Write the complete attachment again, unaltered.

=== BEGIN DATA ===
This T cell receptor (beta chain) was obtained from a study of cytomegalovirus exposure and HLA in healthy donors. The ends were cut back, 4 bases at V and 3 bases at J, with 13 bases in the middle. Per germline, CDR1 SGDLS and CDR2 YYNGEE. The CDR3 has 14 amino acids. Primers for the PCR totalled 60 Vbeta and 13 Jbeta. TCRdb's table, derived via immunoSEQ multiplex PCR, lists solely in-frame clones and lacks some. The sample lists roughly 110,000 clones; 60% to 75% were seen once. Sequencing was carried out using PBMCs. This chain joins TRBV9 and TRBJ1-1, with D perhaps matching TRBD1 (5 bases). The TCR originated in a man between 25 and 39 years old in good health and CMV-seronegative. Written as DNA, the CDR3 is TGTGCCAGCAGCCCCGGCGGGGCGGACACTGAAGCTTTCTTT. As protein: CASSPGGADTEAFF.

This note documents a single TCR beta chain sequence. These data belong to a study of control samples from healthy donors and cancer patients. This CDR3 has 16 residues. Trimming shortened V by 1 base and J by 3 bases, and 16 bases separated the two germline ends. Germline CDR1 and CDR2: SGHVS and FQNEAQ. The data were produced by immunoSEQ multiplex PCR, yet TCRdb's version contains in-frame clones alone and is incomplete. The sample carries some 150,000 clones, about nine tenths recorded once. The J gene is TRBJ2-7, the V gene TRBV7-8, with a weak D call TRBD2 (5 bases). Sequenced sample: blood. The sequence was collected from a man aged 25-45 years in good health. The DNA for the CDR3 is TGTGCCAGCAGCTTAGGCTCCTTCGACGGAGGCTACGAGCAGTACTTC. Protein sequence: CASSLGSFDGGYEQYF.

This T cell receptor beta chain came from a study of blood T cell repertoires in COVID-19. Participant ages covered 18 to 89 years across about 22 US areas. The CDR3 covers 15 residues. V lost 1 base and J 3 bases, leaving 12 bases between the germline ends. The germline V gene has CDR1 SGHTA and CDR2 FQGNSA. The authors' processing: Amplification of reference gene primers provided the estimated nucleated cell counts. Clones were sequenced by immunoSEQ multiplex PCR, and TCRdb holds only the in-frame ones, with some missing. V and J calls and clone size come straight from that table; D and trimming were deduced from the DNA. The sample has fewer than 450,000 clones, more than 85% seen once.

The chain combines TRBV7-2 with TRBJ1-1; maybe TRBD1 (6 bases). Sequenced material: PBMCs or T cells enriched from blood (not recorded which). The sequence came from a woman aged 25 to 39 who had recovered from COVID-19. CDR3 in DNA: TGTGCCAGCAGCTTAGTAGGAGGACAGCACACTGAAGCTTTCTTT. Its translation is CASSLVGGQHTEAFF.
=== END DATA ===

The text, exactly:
This T cell receptor (beta chain) was obtained from a study of cytomegalovirus exposure and HLA in healthy donors. The ends were cut back, 4 bases at V and 3 bases at J, with 13 bases in the middle. Per germline, CDR1 SGDLS and CDR2 YYNGEE. The CDR3 has 14 amino acids. Primers for the PCR totalled 60 Vbeta and 13 Jbeta. TCRdb's table, derived via immunoSEQ multiplex PCR, lists solely in-frame clones and lacks some. The sample lists roughly 110,000 clones; 60% to 75% were seen once. Sequencing was carried out using PBMCs. This chain joins TRBV9 and TRBJ1-1, with D perhaps matching TRBD1 (5 bases). The TCR originated in a man between 25 and 39 years old in good health and CMV-seronegative. Written as DNA, the CDR3 is TGTGCCAGCAGCCCCGGCGGGGCGGACACTGAAGCTTTCTTT. As protein: CASSPGGADTEAFF.

This note documents a single TCR beta chain sequence. These data belong to a study of control samples from healthy donors and cancer patients. This CDR3 has 16 residues. Trimming shortened V by 1 base and J by 3 bases, and 16 bases separated the two germline ends. Germline CDR1 and CDR2: SGHVS and FQNEAQ. The data were produced by immunoSEQ multiplex PCR, yet TCRdb's version contains in-frame clones alone and is incomplete. The sample carries some 150,000 clones, about nine tenths recorded once. The J gene is TRBJ2-7, the V gene TRBV7-8, with a weak D call TRBD2 (5 bases). Sequenced sample: blood. The sequence was collected from a man aged 25-45 years in good health. The DNA for the CDR3 is TGTGCCAGCAGCTTAGGCTCCTTCGACGGAGGCTACGAGCAGTACTTC. Protein sequence: CASSLGSFDGGYEQYF.

This T cell receptor beta chain came from a study of blood T cell repertoires in COVID-19. Participant ages covered 18 to 89 years across about 22 US areas. The CDR3 covers 15 residues. V lost 1 base and J 3 bases, leaving 12 bases between the germline ends. The germline V gene has CDR1 SGHTA and CDR2 FQGNSA. The authors' processing: Amplification of reference gene primers provided the estimated nucleated cell counts. Clones were sequenced by immunoSEQ multiplex PCR, and TCRdb holds only the in-frame ones, with some missing. V and J calls and clone size come straight from that table; D and trimming were deduced from the DNA. The sample has fewer than 450,000 clones, more than 85% seen once.

The chain combines TRBV7-2 with TRBJ1-1; maybe TRBD1 (6 bases). Sequenced material: PBMCs or T cells enriched from blood (not recorded which). The sequence came from a woman aged 25 to 39 who had recovered from COVID-19. CDR3 in DNA: TGTGCCAGCAGCTTAGTAGGAGGACAGCACACTGAAGCTTTCTTT. Its translation is CASSLVGGQHTEAFF.